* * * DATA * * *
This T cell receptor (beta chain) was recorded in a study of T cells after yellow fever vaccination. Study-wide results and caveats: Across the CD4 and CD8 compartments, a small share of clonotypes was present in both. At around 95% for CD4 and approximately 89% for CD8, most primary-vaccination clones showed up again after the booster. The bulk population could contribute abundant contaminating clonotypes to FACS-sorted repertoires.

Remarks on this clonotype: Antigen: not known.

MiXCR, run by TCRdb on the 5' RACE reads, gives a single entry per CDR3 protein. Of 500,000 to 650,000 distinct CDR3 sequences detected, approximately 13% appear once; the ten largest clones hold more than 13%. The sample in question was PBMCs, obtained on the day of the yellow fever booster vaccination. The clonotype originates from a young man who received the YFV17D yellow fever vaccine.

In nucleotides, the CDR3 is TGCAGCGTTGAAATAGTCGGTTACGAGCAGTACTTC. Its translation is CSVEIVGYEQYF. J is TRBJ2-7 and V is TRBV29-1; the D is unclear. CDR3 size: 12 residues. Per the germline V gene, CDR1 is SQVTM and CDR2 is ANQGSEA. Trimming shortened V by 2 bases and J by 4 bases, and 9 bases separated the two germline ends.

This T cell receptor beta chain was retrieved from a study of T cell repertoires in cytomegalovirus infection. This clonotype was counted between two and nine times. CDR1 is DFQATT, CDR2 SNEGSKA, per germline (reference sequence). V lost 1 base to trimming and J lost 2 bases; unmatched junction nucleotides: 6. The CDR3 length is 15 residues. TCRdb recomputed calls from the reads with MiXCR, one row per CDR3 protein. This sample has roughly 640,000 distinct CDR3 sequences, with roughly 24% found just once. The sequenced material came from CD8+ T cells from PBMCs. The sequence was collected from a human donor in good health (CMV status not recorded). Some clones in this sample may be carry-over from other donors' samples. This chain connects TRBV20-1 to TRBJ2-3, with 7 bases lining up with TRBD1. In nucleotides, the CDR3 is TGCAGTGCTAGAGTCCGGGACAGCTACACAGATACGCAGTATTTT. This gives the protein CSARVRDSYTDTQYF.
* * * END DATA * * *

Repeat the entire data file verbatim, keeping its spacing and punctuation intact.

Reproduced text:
This T cell receptor (beta chain) was recorded in a study of T cells after yellow fever vaccination. Study-wide results and caveats: Across the CD4 and CD8 compartments, a small share of clonotypes was present in both. At around 95% for CD4 and approximately 89% for CD8, most primary-vaccination clones showed up again after the booster. The bulk population could contribute abundant contaminating clonotypes to FACS-sorted repertoires.

Remarks on this clonotype: Antigen: not known.

MiXCR, run by TCRdb on the 5' RACE reads, gives a single entry per CDR3 protein. Of 500,000 to 650,000 distinct CDR3 sequences detected, approximately 13% appear once; the ten largest clones hold more than 13%. The sample in question was PBMCs, obtained on the day of the yellow fever booster vaccination. The clonotype originates from a young man who received the YFV17D yellow fever vaccine.

In nucleotides, the CDR3 is TGCAGCGTTGAAATAGTCGGTTACGAGCAGTACTTC. Its translation is CSVEIVGYEQYF. J is TRBJ2-7 and V is TRBV29-1; the D is unclear. CDR3 size: 12 residues. Per the germline V gene, CDR1 is SQVTM and CDR2 is ANQGSEA. Trimming shortened V by 2 bases and J by 4 bases, and 9 bases separated the two germline ends.

This T cell receptor beta chain was retrieved from a study of T cell repertoires in cytomegalovirus infection. This clonotype was counted between two and nine times. CDR1 is DFQATT, CDR2 SNEGSKA, per germline (reference sequence). V lost 1 base to trimming and J lost 2 bases; unmatched junction nucleotides: 6. The CDR3 length is 15 residues. TCRdb recomputed calls from the reads with MiXCR, one row per CDR3 protein. This sample has roughly 640,000 distinct CDR3 sequences, with roughly 24% found just once. The sequenced material came from CD8+ T cells from PBMCs. The sequence was collected from a human donor in good health (CMV status not recorded). Some clones in this sample may be carry-over from other donors' samples. This chain connects TRBV20-1 to TRBJ2-3, with 7 bases lining up with TRBD1. In nucleotides, the CDR3 is TGCAGTGCTAGAGTCCGGGACAGCTACACAGATACGCAGTATTTT. This gives the protein CSARVRDSYTDTQYF.